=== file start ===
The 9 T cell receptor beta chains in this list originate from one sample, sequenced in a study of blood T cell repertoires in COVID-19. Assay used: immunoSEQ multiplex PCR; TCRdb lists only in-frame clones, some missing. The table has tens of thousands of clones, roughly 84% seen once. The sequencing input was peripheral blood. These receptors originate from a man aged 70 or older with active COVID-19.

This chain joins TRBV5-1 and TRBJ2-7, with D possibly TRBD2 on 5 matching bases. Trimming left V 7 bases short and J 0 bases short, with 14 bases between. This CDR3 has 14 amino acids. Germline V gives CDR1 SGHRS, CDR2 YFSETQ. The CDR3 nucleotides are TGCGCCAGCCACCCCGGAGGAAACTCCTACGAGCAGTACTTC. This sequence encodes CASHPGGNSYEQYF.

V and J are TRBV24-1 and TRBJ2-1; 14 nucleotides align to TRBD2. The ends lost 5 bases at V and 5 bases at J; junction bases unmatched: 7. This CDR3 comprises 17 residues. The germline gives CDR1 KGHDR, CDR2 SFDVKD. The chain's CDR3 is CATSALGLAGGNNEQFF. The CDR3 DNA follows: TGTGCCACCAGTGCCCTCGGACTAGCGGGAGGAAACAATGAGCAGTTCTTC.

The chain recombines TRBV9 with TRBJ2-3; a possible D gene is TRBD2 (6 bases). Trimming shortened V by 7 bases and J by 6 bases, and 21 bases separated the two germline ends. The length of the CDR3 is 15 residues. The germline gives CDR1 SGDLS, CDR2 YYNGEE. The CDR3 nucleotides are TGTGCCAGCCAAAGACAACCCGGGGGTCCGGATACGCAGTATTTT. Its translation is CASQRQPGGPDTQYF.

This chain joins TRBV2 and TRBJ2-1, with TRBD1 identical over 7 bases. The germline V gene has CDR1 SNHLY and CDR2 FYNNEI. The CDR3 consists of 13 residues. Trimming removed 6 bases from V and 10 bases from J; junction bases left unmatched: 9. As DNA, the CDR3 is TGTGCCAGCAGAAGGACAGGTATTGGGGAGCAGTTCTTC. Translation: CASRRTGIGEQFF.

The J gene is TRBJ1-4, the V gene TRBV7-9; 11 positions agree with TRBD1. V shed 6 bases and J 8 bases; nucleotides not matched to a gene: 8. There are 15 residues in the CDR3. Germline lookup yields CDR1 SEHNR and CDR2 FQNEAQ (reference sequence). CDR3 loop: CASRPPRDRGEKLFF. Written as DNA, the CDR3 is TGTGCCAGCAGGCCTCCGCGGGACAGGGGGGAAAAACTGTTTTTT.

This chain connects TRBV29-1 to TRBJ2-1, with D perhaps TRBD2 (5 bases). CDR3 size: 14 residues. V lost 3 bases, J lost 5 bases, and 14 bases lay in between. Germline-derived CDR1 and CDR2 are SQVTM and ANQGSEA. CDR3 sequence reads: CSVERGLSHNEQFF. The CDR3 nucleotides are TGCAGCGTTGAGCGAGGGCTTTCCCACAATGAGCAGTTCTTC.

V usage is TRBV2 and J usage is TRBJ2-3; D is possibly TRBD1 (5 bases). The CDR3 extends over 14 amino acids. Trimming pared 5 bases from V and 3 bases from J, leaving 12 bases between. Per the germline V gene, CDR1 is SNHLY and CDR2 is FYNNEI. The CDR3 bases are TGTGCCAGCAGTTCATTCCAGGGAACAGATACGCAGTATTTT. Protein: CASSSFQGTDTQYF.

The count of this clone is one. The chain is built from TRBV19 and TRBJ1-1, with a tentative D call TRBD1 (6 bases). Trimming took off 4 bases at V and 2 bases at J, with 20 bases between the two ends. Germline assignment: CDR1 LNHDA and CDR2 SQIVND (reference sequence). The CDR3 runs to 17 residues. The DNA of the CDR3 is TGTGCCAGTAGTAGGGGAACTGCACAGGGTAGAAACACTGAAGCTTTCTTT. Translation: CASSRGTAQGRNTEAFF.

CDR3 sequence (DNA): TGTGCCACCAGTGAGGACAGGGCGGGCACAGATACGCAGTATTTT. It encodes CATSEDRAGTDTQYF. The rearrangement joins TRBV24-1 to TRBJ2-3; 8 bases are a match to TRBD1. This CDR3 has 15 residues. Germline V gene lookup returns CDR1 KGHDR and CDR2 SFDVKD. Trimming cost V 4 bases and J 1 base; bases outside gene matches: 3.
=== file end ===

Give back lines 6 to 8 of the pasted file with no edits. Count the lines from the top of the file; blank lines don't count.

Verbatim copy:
The J gene is TRBJ1-4, the V gene TRBV7-9; 11 positions agree with TRBD1. V shed 6 bases and J 8 bases; nucleotides not matched to a gene: 8. There are 15 residues in the CDR3. Germline lookup yields CDR1 SEHNR and CDR2 FQNEAQ (reference sequence). CDR3 loop: CASRPPRDRGEKLFF. Written as DNA, the CDR3 is TGTGCCAGCAGGCCTCCGCGGGACAGGGGGGAAAAACTGTTTTTT.

This chain connects TRBV29-1 to TRBJ2-1, with D perhaps TRBD2 (5 bases). CDR3 size: 14 residues. V lost 3 bases, J lost 5 bases, and 14 bases lay in between. Germline-derived CDR1 and CDR2 are SQVTM and ANQGSEA. CDR3 sequence reads: CSVERGLSHNEQFF. The CDR3 nucleotides are TGCAGCGTTGAGCGAGGGCTTTCCCACAATGAGCAGTTCTTC.

V usage is TRBV2 and J usage is TRBJ2-3; D is possibly TRBD1 (5 bases). The CDR3 extends over 14 amino acids. Trimming pared 5 bases from V and 3 bases from J, leaving 12 bases between. Per the germline V gene, CDR1 is SNHLY and CDR2 is FYNNEI. The CDR3 bases are TGTGCCAGCAGTTCATTCCAGGGAACAGATACGCAGTATTTT. Protein: CASSSFQGTDTQYF.